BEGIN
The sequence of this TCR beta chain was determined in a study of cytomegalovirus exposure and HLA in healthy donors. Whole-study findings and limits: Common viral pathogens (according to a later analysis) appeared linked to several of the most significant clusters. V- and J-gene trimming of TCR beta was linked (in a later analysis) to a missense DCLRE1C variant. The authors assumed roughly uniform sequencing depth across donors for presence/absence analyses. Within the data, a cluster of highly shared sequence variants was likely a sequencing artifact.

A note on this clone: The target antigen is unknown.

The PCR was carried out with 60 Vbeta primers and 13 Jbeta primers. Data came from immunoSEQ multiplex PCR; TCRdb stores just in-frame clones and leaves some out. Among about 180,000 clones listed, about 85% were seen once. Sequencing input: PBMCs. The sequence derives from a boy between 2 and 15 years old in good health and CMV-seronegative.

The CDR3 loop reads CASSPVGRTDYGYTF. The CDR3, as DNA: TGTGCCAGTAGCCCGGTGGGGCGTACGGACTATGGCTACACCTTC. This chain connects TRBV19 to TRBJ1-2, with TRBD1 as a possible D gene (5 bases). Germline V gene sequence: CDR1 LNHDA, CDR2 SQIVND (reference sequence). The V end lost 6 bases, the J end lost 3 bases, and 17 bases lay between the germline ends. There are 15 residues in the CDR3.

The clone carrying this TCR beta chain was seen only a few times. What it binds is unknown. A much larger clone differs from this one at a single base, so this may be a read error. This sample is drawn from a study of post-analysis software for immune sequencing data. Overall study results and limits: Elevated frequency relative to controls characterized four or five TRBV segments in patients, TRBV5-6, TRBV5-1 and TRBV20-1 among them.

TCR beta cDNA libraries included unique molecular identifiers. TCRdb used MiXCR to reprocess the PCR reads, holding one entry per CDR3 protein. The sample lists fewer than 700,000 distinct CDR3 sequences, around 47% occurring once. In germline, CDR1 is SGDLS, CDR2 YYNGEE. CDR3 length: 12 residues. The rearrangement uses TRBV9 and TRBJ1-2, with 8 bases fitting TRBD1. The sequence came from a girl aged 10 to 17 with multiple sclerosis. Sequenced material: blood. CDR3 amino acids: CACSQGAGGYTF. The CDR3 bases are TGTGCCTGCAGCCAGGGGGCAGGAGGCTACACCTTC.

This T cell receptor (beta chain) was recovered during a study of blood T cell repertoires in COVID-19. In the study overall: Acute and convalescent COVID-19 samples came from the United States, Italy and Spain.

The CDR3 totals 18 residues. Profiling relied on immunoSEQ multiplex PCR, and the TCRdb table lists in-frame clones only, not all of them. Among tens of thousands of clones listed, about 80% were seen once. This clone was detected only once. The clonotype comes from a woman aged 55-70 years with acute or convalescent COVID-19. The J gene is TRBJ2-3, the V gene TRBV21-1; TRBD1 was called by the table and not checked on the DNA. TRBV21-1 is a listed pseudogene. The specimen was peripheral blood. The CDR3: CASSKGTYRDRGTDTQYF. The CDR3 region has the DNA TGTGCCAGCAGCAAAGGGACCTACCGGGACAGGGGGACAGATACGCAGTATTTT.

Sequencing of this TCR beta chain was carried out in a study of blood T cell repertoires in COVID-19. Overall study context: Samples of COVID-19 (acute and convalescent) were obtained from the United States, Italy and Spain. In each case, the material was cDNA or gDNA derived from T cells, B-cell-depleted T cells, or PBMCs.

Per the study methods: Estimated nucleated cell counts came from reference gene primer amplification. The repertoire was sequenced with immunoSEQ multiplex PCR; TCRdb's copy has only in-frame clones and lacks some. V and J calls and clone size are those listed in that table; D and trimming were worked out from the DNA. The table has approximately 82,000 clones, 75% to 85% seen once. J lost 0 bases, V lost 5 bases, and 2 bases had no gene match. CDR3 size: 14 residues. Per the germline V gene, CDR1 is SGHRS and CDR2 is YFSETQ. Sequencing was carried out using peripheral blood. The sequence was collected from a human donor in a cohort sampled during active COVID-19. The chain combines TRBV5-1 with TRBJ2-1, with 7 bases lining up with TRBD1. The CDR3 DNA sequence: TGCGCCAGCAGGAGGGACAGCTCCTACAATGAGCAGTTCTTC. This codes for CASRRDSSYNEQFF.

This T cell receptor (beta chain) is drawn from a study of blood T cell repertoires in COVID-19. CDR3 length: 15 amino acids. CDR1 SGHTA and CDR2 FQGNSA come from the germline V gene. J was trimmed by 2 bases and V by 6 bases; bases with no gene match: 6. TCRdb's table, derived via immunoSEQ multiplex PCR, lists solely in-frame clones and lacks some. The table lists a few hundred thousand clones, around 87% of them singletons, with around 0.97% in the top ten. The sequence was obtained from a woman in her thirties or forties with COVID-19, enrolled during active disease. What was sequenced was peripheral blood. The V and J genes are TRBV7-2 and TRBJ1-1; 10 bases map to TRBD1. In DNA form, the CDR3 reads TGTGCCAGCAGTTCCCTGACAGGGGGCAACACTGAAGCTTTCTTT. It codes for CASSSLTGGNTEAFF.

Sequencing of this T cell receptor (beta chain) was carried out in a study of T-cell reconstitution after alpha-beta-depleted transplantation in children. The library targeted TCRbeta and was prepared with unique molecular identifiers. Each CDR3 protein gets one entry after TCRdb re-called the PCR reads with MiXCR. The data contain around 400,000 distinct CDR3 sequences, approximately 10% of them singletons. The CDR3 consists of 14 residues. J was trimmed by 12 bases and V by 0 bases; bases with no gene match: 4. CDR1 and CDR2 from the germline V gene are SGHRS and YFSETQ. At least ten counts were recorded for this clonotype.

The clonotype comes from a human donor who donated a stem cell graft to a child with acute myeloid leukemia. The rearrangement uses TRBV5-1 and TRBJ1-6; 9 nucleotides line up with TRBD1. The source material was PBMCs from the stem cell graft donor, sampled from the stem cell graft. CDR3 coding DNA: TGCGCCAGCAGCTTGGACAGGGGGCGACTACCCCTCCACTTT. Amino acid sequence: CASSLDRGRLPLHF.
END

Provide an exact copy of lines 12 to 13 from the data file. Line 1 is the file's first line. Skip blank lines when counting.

Sequencing of this T cell receptor (beta chain) was carried out in a study of T-cell reconstitution after alpha-beta-depleted transplantation in children. The library targeted TCRbeta and was prepared with unique molecular identifiers. Each CDR3 protein gets one entry after TCRdb re-called the PCR reads with MiXCR. The data contain around 400,000 distinct CDR3 sequences, approximately 10% of them singletons. The CDR3 consists of 14 residues. J was trimmed by 12 bases and V by 0 bases; bases with no gene match: 4. CDR1 and CDR2 from the germline V gene are SGHRS and YFSETQ. At least ten counts were recorded for this clonotype.

The clonotype comes from a human donor who donated a stem cell graft to a child with acute myeloid leukemia. The rearrangement uses TRBV5-1 and TRBJ1-6; 9 nucleotides line up with TRBD1. The source material was PBMCs from the stem cell graft donor, sampled from the stem cell graft. CDR3 coding DNA: TGCGCCAGCAGCTTGGACAGGGGGCGACTACCCCTCCACTTT. Amino acid sequence: CASSLDRGRLPLHF.